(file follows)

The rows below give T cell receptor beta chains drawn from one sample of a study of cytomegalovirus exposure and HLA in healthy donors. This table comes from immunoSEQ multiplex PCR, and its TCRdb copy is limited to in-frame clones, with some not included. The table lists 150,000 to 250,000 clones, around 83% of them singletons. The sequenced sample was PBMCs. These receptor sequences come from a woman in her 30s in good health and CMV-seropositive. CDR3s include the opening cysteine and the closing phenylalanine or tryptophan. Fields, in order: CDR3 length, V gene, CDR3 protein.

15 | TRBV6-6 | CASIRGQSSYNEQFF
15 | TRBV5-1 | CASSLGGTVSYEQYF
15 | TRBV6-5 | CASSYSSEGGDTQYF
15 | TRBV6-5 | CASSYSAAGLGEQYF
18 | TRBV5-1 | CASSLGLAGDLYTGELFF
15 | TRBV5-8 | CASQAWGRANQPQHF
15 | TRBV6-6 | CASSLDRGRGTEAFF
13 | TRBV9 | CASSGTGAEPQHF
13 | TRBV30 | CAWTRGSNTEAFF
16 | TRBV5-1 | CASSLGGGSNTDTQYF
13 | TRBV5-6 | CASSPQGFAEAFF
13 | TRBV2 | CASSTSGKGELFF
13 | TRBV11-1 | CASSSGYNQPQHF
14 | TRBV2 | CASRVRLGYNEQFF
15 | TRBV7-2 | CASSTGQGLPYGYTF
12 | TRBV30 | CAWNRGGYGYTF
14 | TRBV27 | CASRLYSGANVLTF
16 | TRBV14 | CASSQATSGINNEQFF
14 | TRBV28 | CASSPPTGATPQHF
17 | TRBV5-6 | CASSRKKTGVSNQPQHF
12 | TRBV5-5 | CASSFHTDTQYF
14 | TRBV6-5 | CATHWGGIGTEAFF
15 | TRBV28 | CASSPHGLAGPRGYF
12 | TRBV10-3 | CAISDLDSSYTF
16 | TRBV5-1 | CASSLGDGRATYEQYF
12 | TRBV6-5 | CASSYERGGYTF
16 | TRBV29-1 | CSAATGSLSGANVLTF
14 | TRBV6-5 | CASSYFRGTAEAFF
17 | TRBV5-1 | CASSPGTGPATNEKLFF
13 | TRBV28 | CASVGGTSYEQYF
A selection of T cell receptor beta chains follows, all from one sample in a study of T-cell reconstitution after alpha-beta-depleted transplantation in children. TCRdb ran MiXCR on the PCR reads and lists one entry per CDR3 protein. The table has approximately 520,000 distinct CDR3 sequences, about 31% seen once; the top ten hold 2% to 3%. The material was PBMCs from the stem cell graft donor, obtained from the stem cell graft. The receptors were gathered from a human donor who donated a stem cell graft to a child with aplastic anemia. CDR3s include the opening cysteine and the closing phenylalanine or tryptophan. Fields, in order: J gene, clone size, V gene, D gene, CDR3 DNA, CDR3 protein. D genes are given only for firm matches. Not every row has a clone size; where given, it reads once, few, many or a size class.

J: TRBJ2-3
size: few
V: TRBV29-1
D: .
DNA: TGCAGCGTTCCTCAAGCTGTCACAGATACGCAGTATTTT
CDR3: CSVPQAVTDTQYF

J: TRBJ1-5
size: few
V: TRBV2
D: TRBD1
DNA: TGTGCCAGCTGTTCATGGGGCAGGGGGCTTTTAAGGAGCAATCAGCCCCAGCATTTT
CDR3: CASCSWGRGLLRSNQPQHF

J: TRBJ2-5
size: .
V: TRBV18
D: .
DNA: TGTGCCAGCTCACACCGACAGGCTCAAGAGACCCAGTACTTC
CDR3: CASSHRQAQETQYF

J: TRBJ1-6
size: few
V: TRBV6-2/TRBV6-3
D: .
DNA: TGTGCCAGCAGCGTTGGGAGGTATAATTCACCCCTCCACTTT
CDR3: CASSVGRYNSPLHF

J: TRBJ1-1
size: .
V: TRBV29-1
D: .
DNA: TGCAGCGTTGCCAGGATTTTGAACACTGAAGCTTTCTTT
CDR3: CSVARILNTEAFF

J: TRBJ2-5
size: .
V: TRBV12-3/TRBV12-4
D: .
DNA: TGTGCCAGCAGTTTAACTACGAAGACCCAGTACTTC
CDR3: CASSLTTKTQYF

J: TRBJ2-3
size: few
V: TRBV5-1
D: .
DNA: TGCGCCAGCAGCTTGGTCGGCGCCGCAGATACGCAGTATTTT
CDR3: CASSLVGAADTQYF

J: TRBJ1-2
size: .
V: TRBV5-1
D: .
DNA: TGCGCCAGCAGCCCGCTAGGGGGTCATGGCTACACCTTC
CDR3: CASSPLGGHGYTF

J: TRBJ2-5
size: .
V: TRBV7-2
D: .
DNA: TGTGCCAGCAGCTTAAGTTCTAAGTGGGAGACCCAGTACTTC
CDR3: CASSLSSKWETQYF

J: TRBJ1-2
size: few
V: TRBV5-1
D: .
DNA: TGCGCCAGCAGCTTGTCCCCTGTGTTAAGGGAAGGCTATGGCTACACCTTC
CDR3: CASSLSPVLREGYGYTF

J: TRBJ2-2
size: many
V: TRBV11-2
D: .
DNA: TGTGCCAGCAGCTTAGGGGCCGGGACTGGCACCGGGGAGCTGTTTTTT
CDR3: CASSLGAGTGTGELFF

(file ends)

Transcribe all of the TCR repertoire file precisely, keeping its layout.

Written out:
The rows below give T cell receptor beta chains drawn from one sample of a study of cytomegalovirus exposure and HLA in healthy donors. This table comes from immunoSEQ multiplex PCR, and its TCRdb copy is limited to in-frame clones, with some not included. The table lists 150,000 to 250,000 clones, around 83% of them singletons. The sequenced sample was PBMCs. These receptor sequences come from a woman in her 30s in good health and CMV-seropositive. CDR3s include the opening cysteine and the closing phenylalanine or tryptophan. Fields, in order: CDR3 length, V gene, CDR3 protein.

15 | TRBV6-6 | CASIRGQSSYNEQFF
15 | TRBV5-1 | CASSLGGTVSYEQYF
15 | TRBV6-5 | CASSYSSEGGDTQYF
15 | TRBV6-5 | CASSYSAAGLGEQYF
18 | TRBV5-1 | CASSLGLAGDLYTGELFF
15 | TRBV5-8 | CASQAWGRANQPQHF
15 | TRBV6-6 | CASSLDRGRGTEAFF
13 | TRBV9 | CASSGTGAEPQHF
13 | TRBV30 | CAWTRGSNTEAFF
16 | TRBV5-1 | CASSLGGGSNTDTQYF
13 | TRBV5-6 | CASSPQGFAEAFF
13 | TRBV2 | CASSTSGKGELFF
13 | TRBV11-1 | CASSSGYNQPQHF
14 | TRBV2 | CASRVRLGYNEQFF
15 | TRBV7-2 | CASSTGQGLPYGYTF
12 | TRBV30 | CAWNRGGYGYTF
14 | TRBV27 | CASRLYSGANVLTF
16 | TRBV14 | CASSQATSGINNEQFF
14 | TRBV28 | CASSPPTGATPQHF
17 | TRBV5-6 | CASSRKKTGVSNQPQHF
12 | TRBV5-5 | CASSFHTDTQYF
14 | TRBV6-5 | CATHWGGIGTEAFF
15 | TRBV28 | CASSPHGLAGPRGYF
12 | TRBV10-3 | CAISDLDSSYTF
16 | TRBV5-1 | CASSLGDGRATYEQYF
12 | TRBV6-5 | CASSYERGGYTF
16 | TRBV29-1 | CSAATGSLSGANVLTF
14 | TRBV6-5 | CASSYFRGTAEAFF
17 | TRBV5-1 | CASSPGTGPATNEKLFF
13 | TRBV28 | CASVGGTSYEQYF
A selection of T cell receptor beta chains follows, all from one sample in a study of T-cell reconstitution after alpha-beta-depleted transplantation in children. TCRdb ran MiXCR on the PCR reads and lists one entry per CDR3 protein. The table has approximately 520,000 distinct CDR3 sequences, about 31% seen once; the top ten hold 2% to 3%. The material was PBMCs from the stem cell graft donor, obtained from the stem cell graft. The receptors were gathered from a human donor who donated a stem cell graft to a child with aplastic anemia. CDR3s include the opening cysteine and the closing phenylalanine or tryptophan. Fields, in order: J gene, clone size, V gene, D gene, CDR3 DNA, CDR3 protein. D genes are given only for firm matches. Not every row has a clone size; where given, it reads once, few, many or a size class.

J: TRBJ2-3
size: few
V: TRBV29-1
D: .
DNA: TGCAGCGTTCCTCAAGCTGTCACAGATACGCAGTATTTT
CDR3: CSVPQAVTDTQYF

J: TRBJ1-5
size: few
V: TRBV2
D: TRBD1
DNA: TGTGCCAGCTGTTCATGGGGCAGGGGGCTTTTAAGGAGCAATCAGCCCCAGCATTTT
CDR3: CASCSWGRGLLRSNQPQHF

J: TRBJ2-5
size: .
V: TRBV18
D: .
DNA: TGTGCCAGCTCACACCGACAGGCTCAAGAGACCCAGTACTTC
CDR3: CASSHRQAQETQYF

J: TRBJ1-6
size: few
V: TRBV6-2/TRBV6-3
D: .
DNA: TGTGCCAGCAGCGTTGGGAGGTATAATTCACCCCTCCACTTT
CDR3: CASSVGRYNSPLHF

J: TRBJ1-1
size: .
V: TRBV29-1
D: .
DNA: TGCAGCGTTGCCAGGATTTTGAACACTGAAGCTTTCTTT
CDR3: CSVARILNTEAFF

J: TRBJ2-5
size: .
V: TRBV12-3/TRBV12-4
D: .
DNA: TGTGCCAGCAGTTTAACTACGAAGACCCAGTACTTC
CDR3: CASSLTTKTQYF

J: TRBJ2-3
size: few
V: TRBV5-1
D: .
DNA: TGCGCCAGCAGCTTGGTCGGCGCCGCAGATACGCAGTATTTT
CDR3: CASSLVGAADTQYF

J: TRBJ1-2
size: .
V: TRBV5-1
D: .
DNA: TGCGCCAGCAGCCCGCTAGGGGGTCATGGCTACACCTTC
CDR3: CASSPLGGHGYTF

J: TRBJ2-5
size: .
V: TRBV7-2
D: .
DNA: TGTGCCAGCAGCTTAAGTTCTAAGTGGGAGACCCAGTACTTC
CDR3: CASSLSSKWETQYF

J: TRBJ1-2
size: few
V: TRBV5-1
D: .
DNA: TGCGCCAGCAGCTTGTCCCCTGTGTTAAGGGAAGGCTATGGCTACACCTTC
CDR3: CASSLSPVLREGYGYTF

J: TRBJ2-2
size: many
V: TRBV11-2
D: .
DNA: TGTGCCAGCAGCTTAGGGGCCGGGACTGGCACCGGGGAGCTGTTTTTT
CDR3: CASSLGAGTGTGELFF